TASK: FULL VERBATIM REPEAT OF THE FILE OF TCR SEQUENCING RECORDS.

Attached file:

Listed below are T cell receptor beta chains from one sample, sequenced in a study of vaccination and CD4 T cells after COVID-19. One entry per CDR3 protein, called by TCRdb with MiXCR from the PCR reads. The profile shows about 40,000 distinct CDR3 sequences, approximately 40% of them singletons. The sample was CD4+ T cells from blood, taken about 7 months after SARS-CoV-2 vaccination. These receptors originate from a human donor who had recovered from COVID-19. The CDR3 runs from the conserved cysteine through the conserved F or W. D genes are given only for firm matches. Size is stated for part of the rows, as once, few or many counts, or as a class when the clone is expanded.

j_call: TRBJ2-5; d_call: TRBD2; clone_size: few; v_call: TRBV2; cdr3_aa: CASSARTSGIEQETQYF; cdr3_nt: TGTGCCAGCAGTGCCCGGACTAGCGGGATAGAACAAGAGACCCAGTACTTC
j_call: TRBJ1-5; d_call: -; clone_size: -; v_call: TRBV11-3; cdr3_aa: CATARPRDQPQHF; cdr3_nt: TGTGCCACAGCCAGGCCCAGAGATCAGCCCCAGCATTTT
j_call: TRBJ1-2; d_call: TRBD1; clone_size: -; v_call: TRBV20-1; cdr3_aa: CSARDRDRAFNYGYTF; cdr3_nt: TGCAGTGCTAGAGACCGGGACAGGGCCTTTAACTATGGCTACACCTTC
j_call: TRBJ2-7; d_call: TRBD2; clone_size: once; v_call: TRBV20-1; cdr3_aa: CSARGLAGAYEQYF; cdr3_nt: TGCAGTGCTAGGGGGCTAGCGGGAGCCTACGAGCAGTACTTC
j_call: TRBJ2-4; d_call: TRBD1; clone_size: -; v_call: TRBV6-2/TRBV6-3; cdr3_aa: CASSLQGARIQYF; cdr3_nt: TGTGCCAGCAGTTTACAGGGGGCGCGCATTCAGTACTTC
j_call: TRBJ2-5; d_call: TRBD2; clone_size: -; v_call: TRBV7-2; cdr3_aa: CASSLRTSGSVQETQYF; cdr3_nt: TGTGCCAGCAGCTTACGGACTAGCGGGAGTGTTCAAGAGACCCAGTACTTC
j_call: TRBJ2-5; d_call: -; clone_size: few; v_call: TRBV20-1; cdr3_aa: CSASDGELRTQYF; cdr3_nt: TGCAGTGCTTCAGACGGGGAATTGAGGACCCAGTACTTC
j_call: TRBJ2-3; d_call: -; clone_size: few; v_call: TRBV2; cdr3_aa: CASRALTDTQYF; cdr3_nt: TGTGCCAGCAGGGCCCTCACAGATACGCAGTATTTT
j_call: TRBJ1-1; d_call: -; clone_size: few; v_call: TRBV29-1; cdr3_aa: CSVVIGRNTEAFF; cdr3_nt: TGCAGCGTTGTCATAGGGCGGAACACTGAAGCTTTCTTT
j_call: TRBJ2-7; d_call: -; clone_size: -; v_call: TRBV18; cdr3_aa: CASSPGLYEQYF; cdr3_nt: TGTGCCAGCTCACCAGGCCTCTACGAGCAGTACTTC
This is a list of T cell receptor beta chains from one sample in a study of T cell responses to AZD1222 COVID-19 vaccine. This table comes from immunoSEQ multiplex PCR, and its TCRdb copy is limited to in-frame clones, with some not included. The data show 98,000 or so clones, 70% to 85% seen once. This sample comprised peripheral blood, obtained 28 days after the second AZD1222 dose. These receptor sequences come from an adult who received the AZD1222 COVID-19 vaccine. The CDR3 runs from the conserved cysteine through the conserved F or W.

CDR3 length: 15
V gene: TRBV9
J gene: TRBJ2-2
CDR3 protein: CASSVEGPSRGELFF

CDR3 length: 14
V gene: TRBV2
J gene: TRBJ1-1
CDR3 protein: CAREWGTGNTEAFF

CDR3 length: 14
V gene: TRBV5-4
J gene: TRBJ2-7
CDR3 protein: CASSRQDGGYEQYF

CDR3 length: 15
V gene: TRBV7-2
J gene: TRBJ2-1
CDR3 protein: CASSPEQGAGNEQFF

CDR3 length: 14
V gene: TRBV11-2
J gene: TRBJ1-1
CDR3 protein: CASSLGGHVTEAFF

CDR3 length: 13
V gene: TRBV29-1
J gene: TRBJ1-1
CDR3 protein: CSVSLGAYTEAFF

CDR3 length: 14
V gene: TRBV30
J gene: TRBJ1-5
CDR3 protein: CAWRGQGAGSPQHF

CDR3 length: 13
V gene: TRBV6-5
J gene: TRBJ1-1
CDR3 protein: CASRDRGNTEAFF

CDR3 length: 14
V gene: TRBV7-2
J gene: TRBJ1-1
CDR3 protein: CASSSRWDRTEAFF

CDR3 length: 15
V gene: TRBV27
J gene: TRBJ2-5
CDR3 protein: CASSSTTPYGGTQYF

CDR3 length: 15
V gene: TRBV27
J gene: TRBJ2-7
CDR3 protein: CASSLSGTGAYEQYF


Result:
Listed below are T cell receptor beta chains from one sample, sequenced in a study of vaccination and CD4 T cells after COVID-19. One entry per CDR3 protein, called by TCRdb with MiXCR from the PCR reads. The profile shows about 40,000 distinct CDR3 sequences, approximately 40% of them singletons. The sample was CD4+ T cells from blood, taken about 7 months after SARS-CoV-2 vaccination. These receptors originate from a human donor who had recovered from COVID-19. The CDR3 runs from the conserved cysteine through the conserved F or W. D genes are given only for firm matches. Size is stated for part of the rows, as once, few or many counts, or as a class when the clone is expanded.

j_call: TRBJ2-5; d_call: TRBD2; clone_size: few; v_call: TRBV2; cdr3_aa: CASSARTSGIEQETQYF; cdr3_nt: TGTGCCAGCAGTGCCCGGACTAGCGGGATAGAACAAGAGACCCAGTACTTC
j_call: TRBJ1-5; d_call: -; clone_size: -; v_call: TRBV11-3; cdr3_aa: CATARPRDQPQHF; cdr3_nt: TGTGCCACAGCCAGGCCCAGAGATCAGCCCCAGCATTTT
j_call: TRBJ1-2; d_call: TRBD1; clone_size: -; v_call: TRBV20-1; cdr3_aa: CSARDRDRAFNYGYTF; cdr3_nt: TGCAGTGCTAGAGACCGGGACAGGGCCTTTAACTATGGCTACACCTTC
j_call: TRBJ2-7; d_call: TRBD2; clone_size: once; v_call: TRBV20-1; cdr3_aa: CSARGLAGAYEQYF; cdr3_nt: TGCAGTGCTAGGGGGCTAGCGGGAGCCTACGAGCAGTACTTC
j_call: TRBJ2-4; d_call: TRBD1; clone_size: -; v_call: TRBV6-2/TRBV6-3; cdr3_aa: CASSLQGARIQYF; cdr3_nt: TGTGCCAGCAGTTTACAGGGGGCGCGCATTCAGTACTTC
j_call: TRBJ2-5; d_call: TRBD2; clone_size: -; v_call: TRBV7-2; cdr3_aa: CASSLRTSGSVQETQYF; cdr3_nt: TGTGCCAGCAGCTTACGGACTAGCGGGAGTGTTCAAGAGACCCAGTACTTC
j_call: TRBJ2-5; d_call: -; clone_size: few; v_call: TRBV20-1; cdr3_aa: CSASDGELRTQYF; cdr3_nt: TGCAGTGCTTCAGACGGGGAATTGAGGACCCAGTACTTC
j_call: TRBJ2-3; d_call: -; clone_size: few; v_call: TRBV2; cdr3_aa: CASRALTDTQYF; cdr3_nt: TGTGCCAGCAGGGCCCTCACAGATACGCAGTATTTT
j_call: TRBJ1-1; d_call: -; clone_size: few; v_call: TRBV29-1; cdr3_aa: CSVVIGRNTEAFF; cdr3_nt: TGCAGCGTTGTCATAGGGCGGAACACTGAAGCTTTCTTT
j_call: TRBJ2-7; d_call: -; clone_size: -; v_call: TRBV18; cdr3_aa: CASSPGLYEQYF; cdr3_nt: TGTGCCAGCTCACCAGGCCTCTACGAGCAGTACTTC
This is a list of T cell receptor beta chains from one sample in a study of T cell responses to AZD1222 COVID-19 vaccine. This table comes from immunoSEQ multiplex PCR, and its TCRdb copy is limited to in-frame clones, with some not included. The data show 98,000 or so clones, 70% to 85% seen once. This sample comprised peripheral blood, obtained 28 days after the second AZD1222 dose. These receptor sequences come from an adult who received the AZD1222 COVID-19 vaccine. The CDR3 runs from the conserved cysteine through the conserved F or W.

CDR3 length: 15
V gene: TRBV9
J gene: TRBJ2-2
CDR3 protein: CASSVEGPSRGELFF

CDR3 length: 14
V gene: TRBV2
J gene: TRBJ1-1
CDR3 protein: CAREWGTGNTEAFF

CDR3 length: 14
V gene: TRBV5-4
J gene: TRBJ2-7
CDR3 protein: CASSRQDGGYEQYF

CDR3 length: 15
V gene: TRBV7-2
J gene: TRBJ2-1
CDR3 protein: CASSPEQGAGNEQFF

CDR3 length: 14
V gene: TRBV11-2
J gene: TRBJ1-1
CDR3 protein: CASSLGGHVTEAFF

CDR3 length: 13
V gene: TRBV29-1
J gene: TRBJ1-1
CDR3 protein: CSVSLGAYTEAFF

CDR3 length: 14
V gene: TRBV30
J gene: TRBJ1-5
CDR3 protein: CAWRGQGAGSPQHF

CDR3 length: 13
V gene: TRBV6-5
J gene: TRBJ1-1
CDR3 protein: CASRDRGNTEAFF

CDR3 length: 14
V gene: TRBV7-2
J gene: TRBJ1-1
CDR3 protein: CASSSRWDRTEAFF

CDR3 length: 15
V gene: TRBV27
J gene: TRBJ2-5
CDR3 protein: CASSSTTPYGGTQYF

CDR3 length: 15
V gene: TRBV27
J gene: TRBJ2-7
CDR3 protein: CASSLSGTGAYEQYF